Frankenstein Alive, Alive! #1

Written by Steve Niles
Illustrated by Bernie Wrightson

Long thought dead, the Frankenstein's Monster still lives, playing himself in a carnival freak show.  Find out just why this unholy creature still walks the earth and look at history from his massive shoes in this new series from contemporary horror writer Steve Niles and legendary horror artist Bernie Wrightson.

I love horror movies and horror comics, so a horror comic based on the novel that inspired a Hollywood horror icon was something I eagerly awaited as soon as I heard this was coming out from IDW.  And while I felt like I wanted more of the current life of the creature and less of his mental torment at the hands of a ghostly vision of his creator, this issue really delivered in terms of a quality story, a sympathetic monster, and visuals that are just unbelievably good.

In this version of the story, Frankenstein's Monster somehow ends up working at a carnival, dealing with the fact that his story his been corrupted and that the reality does not meet the expectations of the masses.  I wasn't expecting that twist on the idea of a living monster, and Niles deserves a lot of credit for mining what I think is a genuinely new idea out of ground that has been trod on by so many others after Mary Shelly.  It's also a neat idea to have the creature find a home among other outcasts, which I imagine will be taken away from him as tragically as possible at some point in time.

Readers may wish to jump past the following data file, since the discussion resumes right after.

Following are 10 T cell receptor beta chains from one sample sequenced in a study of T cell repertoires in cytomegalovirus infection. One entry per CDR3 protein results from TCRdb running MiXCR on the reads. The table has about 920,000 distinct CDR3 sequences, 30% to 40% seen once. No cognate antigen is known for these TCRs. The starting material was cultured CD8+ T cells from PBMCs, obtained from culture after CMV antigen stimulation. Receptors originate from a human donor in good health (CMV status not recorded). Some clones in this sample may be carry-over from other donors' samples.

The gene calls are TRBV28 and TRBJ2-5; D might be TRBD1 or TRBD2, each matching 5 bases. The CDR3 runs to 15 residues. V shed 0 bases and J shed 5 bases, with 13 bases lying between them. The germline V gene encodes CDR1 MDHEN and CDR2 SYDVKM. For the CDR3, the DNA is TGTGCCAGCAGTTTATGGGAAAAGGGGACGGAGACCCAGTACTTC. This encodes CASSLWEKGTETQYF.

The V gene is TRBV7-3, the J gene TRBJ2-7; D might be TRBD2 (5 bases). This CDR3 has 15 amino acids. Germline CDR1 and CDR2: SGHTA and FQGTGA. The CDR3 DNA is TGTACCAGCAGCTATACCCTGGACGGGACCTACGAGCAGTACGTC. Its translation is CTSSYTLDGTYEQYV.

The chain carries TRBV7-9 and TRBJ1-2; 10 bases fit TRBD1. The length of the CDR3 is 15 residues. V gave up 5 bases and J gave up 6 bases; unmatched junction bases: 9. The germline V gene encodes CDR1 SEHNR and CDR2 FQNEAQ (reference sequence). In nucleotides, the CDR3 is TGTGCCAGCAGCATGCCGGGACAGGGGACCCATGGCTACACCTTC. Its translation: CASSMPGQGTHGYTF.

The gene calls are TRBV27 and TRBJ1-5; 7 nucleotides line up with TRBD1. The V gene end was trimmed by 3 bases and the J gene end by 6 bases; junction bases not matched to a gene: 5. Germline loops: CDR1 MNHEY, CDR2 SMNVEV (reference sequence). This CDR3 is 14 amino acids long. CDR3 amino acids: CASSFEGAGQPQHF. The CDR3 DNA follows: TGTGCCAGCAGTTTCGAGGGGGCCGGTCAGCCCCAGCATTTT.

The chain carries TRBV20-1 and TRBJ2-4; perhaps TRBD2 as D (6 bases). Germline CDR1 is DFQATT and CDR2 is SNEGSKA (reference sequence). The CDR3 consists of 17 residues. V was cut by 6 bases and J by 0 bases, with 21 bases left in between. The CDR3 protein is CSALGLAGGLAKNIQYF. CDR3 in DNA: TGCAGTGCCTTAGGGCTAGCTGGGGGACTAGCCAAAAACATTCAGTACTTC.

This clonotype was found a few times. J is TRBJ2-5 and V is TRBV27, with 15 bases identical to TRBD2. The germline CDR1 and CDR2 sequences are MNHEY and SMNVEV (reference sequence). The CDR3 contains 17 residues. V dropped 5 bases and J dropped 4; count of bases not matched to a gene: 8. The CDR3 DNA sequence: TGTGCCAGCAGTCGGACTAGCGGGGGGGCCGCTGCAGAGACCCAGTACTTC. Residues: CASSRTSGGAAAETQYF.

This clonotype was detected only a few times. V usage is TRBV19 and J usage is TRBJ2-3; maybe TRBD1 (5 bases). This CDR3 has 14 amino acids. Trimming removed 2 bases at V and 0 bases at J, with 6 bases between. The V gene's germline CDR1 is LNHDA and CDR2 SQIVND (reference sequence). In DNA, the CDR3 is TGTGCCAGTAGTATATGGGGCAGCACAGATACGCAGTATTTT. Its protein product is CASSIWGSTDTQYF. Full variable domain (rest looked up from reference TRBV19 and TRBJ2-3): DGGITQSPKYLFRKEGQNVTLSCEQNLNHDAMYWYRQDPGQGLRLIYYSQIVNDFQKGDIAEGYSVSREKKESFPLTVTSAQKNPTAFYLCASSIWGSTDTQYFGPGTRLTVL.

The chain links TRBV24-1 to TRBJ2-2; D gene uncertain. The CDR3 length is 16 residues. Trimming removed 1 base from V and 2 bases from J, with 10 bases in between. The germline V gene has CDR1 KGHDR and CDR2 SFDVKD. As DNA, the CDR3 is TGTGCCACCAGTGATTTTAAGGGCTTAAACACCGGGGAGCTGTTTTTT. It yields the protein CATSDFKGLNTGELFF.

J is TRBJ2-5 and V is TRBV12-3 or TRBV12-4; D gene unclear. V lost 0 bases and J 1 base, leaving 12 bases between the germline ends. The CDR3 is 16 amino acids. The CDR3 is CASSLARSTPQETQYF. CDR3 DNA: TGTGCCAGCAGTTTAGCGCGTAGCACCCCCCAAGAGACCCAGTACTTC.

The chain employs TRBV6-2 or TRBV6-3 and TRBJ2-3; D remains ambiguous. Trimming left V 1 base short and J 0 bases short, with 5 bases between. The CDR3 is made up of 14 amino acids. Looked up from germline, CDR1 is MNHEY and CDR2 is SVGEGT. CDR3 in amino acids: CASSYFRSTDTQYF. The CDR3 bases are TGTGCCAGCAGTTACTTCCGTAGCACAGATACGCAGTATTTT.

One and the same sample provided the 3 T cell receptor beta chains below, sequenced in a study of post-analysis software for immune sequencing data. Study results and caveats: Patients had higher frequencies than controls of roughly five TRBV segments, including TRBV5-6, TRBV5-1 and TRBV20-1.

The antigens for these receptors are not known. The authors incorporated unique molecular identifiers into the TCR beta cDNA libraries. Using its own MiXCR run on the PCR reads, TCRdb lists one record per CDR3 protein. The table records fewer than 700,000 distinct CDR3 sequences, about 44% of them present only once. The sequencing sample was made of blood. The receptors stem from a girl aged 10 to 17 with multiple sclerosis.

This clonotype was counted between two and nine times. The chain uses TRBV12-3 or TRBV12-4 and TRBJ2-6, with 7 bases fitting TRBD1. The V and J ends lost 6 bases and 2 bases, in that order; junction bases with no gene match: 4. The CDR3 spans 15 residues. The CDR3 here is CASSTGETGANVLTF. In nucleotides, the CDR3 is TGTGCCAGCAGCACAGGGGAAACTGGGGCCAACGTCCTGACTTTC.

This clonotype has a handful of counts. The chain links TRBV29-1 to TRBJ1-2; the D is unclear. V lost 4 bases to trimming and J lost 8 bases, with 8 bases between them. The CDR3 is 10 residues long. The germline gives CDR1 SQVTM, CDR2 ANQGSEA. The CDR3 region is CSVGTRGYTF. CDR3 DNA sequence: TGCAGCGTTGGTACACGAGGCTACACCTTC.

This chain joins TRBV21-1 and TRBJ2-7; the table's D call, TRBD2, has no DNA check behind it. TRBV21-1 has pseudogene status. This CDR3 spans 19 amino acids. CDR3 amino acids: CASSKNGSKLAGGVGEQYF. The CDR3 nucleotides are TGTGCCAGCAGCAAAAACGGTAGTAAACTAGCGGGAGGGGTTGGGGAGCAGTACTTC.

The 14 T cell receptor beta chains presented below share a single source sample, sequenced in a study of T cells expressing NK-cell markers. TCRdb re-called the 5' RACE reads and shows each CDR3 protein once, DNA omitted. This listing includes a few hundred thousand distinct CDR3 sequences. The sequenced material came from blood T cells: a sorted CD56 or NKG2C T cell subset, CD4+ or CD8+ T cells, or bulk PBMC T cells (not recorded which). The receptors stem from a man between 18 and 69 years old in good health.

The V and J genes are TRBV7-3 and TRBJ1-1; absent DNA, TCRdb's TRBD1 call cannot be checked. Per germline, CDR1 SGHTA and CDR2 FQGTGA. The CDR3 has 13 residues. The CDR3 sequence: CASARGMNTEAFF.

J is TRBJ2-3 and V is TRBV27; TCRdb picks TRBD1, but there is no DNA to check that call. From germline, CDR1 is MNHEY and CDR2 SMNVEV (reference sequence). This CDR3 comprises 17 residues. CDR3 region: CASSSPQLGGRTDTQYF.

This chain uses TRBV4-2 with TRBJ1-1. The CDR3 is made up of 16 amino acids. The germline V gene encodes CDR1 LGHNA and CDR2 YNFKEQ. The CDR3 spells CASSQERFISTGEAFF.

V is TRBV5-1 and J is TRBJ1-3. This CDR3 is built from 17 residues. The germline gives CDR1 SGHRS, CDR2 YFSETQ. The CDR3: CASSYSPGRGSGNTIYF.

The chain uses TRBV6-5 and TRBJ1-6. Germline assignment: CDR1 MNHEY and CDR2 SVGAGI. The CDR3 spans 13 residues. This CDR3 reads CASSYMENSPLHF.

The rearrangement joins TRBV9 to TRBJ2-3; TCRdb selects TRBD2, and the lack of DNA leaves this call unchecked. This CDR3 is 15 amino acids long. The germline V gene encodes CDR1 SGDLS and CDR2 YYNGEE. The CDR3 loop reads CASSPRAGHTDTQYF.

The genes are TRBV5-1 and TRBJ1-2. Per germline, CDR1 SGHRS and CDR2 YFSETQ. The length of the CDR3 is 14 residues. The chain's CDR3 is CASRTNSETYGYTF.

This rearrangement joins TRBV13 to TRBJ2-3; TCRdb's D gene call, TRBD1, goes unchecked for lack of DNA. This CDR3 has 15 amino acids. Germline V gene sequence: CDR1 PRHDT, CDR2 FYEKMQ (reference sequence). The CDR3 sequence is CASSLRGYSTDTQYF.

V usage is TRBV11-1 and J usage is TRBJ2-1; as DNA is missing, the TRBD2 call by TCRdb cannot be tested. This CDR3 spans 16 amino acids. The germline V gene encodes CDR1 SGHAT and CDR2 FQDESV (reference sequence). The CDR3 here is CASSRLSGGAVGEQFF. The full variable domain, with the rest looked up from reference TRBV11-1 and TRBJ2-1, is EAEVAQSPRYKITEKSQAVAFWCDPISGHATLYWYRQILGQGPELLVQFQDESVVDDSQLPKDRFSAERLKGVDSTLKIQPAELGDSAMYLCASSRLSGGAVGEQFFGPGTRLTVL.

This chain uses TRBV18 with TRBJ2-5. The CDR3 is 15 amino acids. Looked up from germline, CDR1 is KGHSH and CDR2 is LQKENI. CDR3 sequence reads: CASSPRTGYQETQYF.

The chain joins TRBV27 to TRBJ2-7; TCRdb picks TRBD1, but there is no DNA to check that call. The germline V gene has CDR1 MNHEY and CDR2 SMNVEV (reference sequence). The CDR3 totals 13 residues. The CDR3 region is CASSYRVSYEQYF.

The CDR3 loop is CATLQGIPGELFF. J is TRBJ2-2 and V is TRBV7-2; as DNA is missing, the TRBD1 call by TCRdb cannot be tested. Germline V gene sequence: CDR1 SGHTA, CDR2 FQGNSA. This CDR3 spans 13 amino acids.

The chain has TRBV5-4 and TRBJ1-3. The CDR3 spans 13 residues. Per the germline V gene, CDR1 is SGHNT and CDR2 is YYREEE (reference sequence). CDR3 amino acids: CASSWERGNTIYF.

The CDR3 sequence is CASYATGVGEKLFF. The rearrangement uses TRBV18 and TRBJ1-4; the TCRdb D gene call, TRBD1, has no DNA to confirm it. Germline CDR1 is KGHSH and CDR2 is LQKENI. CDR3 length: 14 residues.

A little less effective, at least for me, is the angst that goes on for just a bit too long from the mid-point of the issue. I understand that we need to see the monster's desire for death, but seeing it twice was once more than we needed.  I hope that next issue moves things along just a bit faster.  Victorian pacing is okay for a 19th century novel, but a comic should keep going forward, at least within the bounds of a single issue.

For a lot of people the draw here will be Bernie Wrightson, and that's hard to argue with.  Good as Niles' script is, Wrightson's artwork steals the show.  If anything, he's even better than he was in the 1970s and 1980s, giving the monster a skull-like face that somehow is more expressive than many others who draw the creature with flesh.  The character placements and background settings are pitch-perfect, needing no color to enhance their quality.  There's one panel in particular, where Frankenstein's head bores into the back of the skull of his creation, taunting him visually even as Niles puts the screws on as well with his dialog.  Wrightson is one of the masters of the comic genre, and having him back on a series is magic on the page.

Frankenstein Alive, Alive! is off to a great start, and gets my highest possible recommendation for horror comic fans, but I think even non-horror buffs will like its take on Shelly's mythos.  I am eagerly awaiting issue 2--you should get issue 1 now so you are caught up and ready.